The Global Housing Need
The world is experiencing a global housing crisis. About 1.6 billion people live in substandard housing and 100 million are homeless1. These people are increasingly urban residents, and every week more than a million people are born in, or move to, cities in the developing world2.
Today, a billion people, 32% of the global urban population, live in urban slums. If no serious action is taken, the United Nations reports that the number of slum dwellers worldwide will increase over the next 30 years to nearly 2 billion3.
Bad housing has its greatest impact on children. As Lisa Harker, a British housing expert, explains,
“Childhood is a precious time when our experiences shape the adults we become―but children who grow up in bad housing are robbed of their future chances….(they have) lower educational attainment and a greater likelihood of being impoverished and unemployed as adults.” 4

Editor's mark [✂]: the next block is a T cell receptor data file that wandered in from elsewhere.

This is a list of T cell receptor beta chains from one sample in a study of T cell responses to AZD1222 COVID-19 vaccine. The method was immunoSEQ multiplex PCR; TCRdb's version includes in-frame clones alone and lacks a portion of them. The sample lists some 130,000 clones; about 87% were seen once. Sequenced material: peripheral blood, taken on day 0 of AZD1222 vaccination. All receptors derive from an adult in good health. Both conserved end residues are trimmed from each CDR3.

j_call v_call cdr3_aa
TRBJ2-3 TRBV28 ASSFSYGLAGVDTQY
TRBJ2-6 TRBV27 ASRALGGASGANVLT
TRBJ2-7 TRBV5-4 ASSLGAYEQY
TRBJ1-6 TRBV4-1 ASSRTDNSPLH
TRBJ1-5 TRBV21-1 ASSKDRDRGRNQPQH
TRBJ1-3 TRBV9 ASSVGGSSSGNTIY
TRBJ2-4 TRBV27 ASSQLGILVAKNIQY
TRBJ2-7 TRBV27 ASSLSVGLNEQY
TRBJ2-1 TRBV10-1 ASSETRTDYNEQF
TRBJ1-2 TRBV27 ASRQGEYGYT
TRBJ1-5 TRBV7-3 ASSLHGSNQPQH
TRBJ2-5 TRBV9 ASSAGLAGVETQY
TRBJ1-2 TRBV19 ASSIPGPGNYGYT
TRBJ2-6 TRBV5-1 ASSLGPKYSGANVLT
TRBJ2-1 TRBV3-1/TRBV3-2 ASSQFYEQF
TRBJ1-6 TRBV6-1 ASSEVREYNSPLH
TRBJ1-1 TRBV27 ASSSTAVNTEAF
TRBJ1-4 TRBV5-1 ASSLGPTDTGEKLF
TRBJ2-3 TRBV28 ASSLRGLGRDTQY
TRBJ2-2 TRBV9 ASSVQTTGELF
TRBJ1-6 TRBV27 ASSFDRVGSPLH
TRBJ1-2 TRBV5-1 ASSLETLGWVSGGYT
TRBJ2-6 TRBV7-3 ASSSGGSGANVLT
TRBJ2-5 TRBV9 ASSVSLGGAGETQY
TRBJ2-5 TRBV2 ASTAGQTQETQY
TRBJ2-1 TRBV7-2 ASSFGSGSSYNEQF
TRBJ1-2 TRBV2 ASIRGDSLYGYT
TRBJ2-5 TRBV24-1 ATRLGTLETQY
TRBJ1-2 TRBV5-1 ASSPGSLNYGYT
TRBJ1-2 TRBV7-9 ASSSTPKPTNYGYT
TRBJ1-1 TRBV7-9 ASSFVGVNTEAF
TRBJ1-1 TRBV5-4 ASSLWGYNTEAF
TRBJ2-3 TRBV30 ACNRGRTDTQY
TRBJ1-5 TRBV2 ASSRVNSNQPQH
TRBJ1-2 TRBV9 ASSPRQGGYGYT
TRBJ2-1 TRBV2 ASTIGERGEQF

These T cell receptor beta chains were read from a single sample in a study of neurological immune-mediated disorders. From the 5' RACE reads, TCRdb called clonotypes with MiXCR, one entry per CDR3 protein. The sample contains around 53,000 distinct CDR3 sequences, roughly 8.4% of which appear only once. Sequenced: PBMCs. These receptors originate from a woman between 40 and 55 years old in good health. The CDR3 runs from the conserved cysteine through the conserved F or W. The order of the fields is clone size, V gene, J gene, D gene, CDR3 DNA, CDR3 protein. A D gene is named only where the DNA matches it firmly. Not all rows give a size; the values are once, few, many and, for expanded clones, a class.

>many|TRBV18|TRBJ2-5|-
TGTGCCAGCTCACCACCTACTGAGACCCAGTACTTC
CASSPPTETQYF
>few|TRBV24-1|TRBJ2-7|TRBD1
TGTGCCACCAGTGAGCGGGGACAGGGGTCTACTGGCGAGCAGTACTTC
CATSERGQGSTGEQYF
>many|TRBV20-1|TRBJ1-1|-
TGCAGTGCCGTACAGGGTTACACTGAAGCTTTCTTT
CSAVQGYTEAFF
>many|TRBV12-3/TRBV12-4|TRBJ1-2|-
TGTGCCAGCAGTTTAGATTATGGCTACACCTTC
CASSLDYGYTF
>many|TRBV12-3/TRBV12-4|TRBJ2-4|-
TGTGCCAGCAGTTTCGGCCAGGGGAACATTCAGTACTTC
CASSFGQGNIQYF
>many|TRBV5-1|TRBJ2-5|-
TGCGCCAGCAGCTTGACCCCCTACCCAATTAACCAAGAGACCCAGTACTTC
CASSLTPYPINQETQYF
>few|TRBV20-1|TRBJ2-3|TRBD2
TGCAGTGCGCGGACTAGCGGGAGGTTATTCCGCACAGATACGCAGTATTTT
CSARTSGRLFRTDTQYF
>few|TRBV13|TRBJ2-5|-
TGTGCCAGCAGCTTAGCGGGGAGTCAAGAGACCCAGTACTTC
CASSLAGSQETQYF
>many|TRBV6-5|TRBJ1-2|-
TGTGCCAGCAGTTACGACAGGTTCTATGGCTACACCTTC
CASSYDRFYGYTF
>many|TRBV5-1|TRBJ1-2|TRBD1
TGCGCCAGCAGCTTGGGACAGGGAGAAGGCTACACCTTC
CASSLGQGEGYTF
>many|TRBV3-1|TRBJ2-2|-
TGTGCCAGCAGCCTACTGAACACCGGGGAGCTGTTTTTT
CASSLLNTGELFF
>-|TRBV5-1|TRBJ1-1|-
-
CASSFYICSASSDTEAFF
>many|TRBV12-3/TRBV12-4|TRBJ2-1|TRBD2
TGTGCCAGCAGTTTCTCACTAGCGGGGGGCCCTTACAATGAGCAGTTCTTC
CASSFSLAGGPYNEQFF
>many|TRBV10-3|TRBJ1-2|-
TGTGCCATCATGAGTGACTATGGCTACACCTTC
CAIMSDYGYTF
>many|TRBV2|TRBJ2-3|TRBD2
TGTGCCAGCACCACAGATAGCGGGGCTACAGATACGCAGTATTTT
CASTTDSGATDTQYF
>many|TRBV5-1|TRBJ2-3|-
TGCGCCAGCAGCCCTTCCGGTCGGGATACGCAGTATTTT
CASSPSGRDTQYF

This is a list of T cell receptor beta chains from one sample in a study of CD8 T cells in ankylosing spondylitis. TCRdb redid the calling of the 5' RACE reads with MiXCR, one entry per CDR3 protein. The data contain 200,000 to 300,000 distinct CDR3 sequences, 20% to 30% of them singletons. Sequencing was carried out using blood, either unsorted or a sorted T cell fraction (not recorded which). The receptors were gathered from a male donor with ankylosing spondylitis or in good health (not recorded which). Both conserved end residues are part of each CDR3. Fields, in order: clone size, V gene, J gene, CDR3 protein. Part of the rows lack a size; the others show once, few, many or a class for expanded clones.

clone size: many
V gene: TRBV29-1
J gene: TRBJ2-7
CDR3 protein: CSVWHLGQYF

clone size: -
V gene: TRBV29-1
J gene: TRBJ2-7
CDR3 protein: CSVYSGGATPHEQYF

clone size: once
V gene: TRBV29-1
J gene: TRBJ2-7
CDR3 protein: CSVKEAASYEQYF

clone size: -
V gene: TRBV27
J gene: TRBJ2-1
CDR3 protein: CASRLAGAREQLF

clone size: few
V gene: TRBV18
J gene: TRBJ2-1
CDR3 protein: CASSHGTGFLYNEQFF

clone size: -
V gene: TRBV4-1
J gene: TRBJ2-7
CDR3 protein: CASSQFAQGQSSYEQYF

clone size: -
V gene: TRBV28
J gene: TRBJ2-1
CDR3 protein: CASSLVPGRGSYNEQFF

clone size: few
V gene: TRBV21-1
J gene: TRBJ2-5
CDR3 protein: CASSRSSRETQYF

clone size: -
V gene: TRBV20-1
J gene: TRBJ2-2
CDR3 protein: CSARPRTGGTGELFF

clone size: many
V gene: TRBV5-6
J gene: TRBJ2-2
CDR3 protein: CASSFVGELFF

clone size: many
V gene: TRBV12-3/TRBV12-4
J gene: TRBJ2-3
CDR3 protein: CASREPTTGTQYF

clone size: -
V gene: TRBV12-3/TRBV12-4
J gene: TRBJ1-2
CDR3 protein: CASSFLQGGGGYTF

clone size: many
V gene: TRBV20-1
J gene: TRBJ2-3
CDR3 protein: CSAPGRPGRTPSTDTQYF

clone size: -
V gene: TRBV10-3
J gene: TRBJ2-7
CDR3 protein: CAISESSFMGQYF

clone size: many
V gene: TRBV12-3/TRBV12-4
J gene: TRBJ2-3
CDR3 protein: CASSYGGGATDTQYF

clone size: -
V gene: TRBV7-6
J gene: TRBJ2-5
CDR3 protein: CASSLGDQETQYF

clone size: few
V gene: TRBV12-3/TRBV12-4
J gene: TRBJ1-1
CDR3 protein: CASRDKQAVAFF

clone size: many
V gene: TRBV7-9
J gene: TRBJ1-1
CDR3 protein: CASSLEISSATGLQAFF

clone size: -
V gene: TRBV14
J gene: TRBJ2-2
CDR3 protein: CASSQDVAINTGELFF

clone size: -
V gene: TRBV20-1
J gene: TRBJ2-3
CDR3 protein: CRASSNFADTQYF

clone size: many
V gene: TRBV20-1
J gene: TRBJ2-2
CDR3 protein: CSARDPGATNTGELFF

Poor living conditions lead to poor health, which in turn limits a family’s ability to earn an income. Education and healthcare are not free in many countries, and so a limited income means that these are jeopardised; consequently, a family’s ability to escape poverty is reduced. Poverty housing perpetuates the poverty cycle for generations.
1 Miloon Kothari, UN Press Briefing by Special Rapporteur on the Right to Adequate Housing, November, 2005.
2 D. Kissick, et al, Housing for All: Essential for Economic, Social, and Civic Development, a 28 page manuscript prepared for the World Urban Forum III by PADCO/AECOM, June 2006.
3 UN-Habitat, Global Report on Human Settlements 2003: The Challenge of Slums.
4 Lisa Harker, "Chance of a lifetime: the Impacts of Bad Housing on Children's Lives", Shelter, September 2006.